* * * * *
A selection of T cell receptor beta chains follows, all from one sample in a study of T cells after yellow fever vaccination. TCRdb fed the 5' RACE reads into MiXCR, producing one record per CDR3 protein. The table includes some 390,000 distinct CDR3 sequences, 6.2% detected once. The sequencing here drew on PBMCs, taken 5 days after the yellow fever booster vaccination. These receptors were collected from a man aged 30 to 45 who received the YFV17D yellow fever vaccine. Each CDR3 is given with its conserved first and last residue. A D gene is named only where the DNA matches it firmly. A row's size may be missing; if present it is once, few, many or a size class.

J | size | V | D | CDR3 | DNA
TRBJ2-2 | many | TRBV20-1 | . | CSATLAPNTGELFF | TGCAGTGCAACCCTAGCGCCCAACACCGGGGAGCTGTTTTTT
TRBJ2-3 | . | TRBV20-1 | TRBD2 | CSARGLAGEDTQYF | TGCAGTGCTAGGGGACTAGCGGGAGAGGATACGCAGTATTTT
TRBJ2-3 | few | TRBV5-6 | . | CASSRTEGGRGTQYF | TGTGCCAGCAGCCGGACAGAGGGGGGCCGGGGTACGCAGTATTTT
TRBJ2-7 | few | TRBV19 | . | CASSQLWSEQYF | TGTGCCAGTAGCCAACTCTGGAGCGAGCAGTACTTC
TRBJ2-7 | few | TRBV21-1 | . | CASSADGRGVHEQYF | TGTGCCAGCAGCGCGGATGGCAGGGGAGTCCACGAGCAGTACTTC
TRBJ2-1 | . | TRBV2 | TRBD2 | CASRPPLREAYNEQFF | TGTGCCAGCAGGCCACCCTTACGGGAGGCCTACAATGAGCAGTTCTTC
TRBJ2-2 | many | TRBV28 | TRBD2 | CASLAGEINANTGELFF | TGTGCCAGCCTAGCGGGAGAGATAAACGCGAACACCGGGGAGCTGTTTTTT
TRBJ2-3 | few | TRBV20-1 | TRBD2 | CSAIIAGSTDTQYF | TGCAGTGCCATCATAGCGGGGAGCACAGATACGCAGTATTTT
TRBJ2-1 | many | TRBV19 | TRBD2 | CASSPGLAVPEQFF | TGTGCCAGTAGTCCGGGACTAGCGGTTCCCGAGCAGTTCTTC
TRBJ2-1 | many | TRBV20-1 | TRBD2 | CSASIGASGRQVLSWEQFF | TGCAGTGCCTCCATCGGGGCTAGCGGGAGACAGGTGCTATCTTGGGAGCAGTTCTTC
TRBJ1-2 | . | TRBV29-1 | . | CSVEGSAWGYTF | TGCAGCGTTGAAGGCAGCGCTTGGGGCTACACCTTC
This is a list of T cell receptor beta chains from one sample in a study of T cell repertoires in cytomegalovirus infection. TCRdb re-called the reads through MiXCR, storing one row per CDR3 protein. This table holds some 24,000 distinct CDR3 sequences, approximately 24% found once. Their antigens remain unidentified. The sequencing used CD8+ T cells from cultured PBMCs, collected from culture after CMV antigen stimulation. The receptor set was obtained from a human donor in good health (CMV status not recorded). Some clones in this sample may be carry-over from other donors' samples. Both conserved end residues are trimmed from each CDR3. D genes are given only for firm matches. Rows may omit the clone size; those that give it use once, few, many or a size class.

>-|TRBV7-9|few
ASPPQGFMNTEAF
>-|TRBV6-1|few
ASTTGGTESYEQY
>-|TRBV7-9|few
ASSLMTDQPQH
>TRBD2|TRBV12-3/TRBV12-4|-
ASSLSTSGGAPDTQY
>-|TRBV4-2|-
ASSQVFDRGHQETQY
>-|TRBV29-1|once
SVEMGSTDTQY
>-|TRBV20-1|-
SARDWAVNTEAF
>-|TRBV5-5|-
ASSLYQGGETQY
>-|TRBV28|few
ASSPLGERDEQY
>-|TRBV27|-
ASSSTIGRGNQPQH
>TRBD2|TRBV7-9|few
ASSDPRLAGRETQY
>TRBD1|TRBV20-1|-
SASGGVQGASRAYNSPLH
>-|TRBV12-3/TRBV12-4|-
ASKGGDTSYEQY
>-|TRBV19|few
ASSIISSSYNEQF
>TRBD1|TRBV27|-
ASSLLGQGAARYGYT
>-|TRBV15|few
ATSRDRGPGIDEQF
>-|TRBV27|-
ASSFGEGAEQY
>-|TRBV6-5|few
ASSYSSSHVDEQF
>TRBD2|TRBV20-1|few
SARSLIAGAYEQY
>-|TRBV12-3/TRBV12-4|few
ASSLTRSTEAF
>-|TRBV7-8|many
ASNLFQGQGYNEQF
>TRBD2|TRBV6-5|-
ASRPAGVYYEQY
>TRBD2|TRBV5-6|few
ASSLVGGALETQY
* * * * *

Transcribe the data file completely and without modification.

A selection of T cell receptor beta chains follows, all from one sample in a study of T cells after yellow fever vaccination. TCRdb fed the 5' RACE reads into MiXCR, producing one record per CDR3 protein. The table includes some 390,000 distinct CDR3 sequences, 6.2% detected once. The sequencing here drew on PBMCs, taken 5 days after the yellow fever booster vaccination. These receptors were collected from a man aged 30 to 45 who received the YFV17D yellow fever vaccine. Each CDR3 is given with its conserved first and last residue. A D gene is named only where the DNA matches it firmly. A row's size may be missing; if present it is once, few, many or a size class.

J | size | V | D | CDR3 | DNA
TRBJ2-2 | many | TRBV20-1 | . | CSATLAPNTGELFF | TGCAGTGCAACCCTAGCGCCCAACACCGGGGAGCTGTTTTTT
TRBJ2-3 | . | TRBV20-1 | TRBD2 | CSARGLAGEDTQYF | TGCAGTGCTAGGGGACTAGCGGGAGAGGATACGCAGTATTTT
TRBJ2-3 | few | TRBV5-6 | . | CASSRTEGGRGTQYF | TGTGCCAGCAGCCGGACAGAGGGGGGCCGGGGTACGCAGTATTTT
TRBJ2-7 | few | TRBV19 | . | CASSQLWSEQYF | TGTGCCAGTAGCCAACTCTGGAGCGAGCAGTACTTC
TRBJ2-7 | few | TRBV21-1 | . | CASSADGRGVHEQYF | TGTGCCAGCAGCGCGGATGGCAGGGGAGTCCACGAGCAGTACTTC
TRBJ2-1 | . | TRBV2 | TRBD2 | CASRPPLREAYNEQFF | TGTGCCAGCAGGCCACCCTTACGGGAGGCCTACAATGAGCAGTTCTTC
TRBJ2-2 | many | TRBV28 | TRBD2 | CASLAGEINANTGELFF | TGTGCCAGCCTAGCGGGAGAGATAAACGCGAACACCGGGGAGCTGTTTTTT
TRBJ2-3 | few | TRBV20-1 | TRBD2 | CSAIIAGSTDTQYF | TGCAGTGCCATCATAGCGGGGAGCACAGATACGCAGTATTTT
TRBJ2-1 | many | TRBV19 | TRBD2 | CASSPGLAVPEQFF | TGTGCCAGTAGTCCGGGACTAGCGGTTCCCGAGCAGTTCTTC
TRBJ2-1 | many | TRBV20-1 | TRBD2 | CSASIGASGRQVLSWEQFF | TGCAGTGCCTCCATCGGGGCTAGCGGGAGACAGGTGCTATCTTGGGAGCAGTTCTTC
TRBJ1-2 | . | TRBV29-1 | . | CSVEGSAWGYTF | TGCAGCGTTGAAGGCAGCGCTTGGGGCTACACCTTC
This is a list of T cell receptor beta chains from one sample in a study of T cell repertoires in cytomegalovirus infection. TCRdb re-called the reads through MiXCR, storing one row per CDR3 protein. This table holds some 24,000 distinct CDR3 sequences, approximately 24% found once. Their antigens remain unidentified. The sequencing used CD8+ T cells from cultured PBMCs, collected from culture after CMV antigen stimulation. The receptor set was obtained from a human donor in good health (CMV status not recorded). Some clones in this sample may be carry-over from other donors' samples. Both conserved end residues are trimmed from each CDR3. D genes are given only for firm matches. Rows may omit the clone size; those that give it use once, few, many or a size class.

>-|TRBV7-9|few
ASPPQGFMNTEAF
>-|TRBV6-1|few
ASTTGGTESYEQY
>-|TRBV7-9|few
ASSLMTDQPQH
>TRBD2|TRBV12-3/TRBV12-4|-
ASSLSTSGGAPDTQY
>-|TRBV4-2|-
ASSQVFDRGHQETQY
>-|TRBV29-1|once
SVEMGSTDTQY
>-|TRBV20-1|-
SARDWAVNTEAF
>-|TRBV5-5|-
ASSLYQGGETQY
>-|TRBV28|few
ASSPLGERDEQY
>-|TRBV27|-
ASSSTIGRGNQPQH
>TRBD2|TRBV7-9|few
ASSDPRLAGRETQY
>TRBD1|TRBV20-1|-
SASGGVQGASRAYNSPLH
>-|TRBV12-3/TRBV12-4|-
ASKGGDTSYEQY
>-|TRBV19|few
ASSIISSSYNEQF
>TRBD1|TRBV27|-
ASSLLGQGAARYGYT
>-|TRBV15|few
ATSRDRGPGIDEQF
>-|TRBV27|-
ASSFGEGAEQY
>-|TRBV6-5|few
ASSYSSSHVDEQF
>TRBD2|TRBV20-1|few
SARSLIAGAYEQY
>-|TRBV12-3/TRBV12-4|few
ASSLTRSTEAF
>-|TRBV7-8|many
ASNLFQGQGYNEQF
>TRBD2|TRBV6-5|-
ASRPAGVYYEQY
>TRBD2|TRBV5-6|few
ASSLVGGALETQY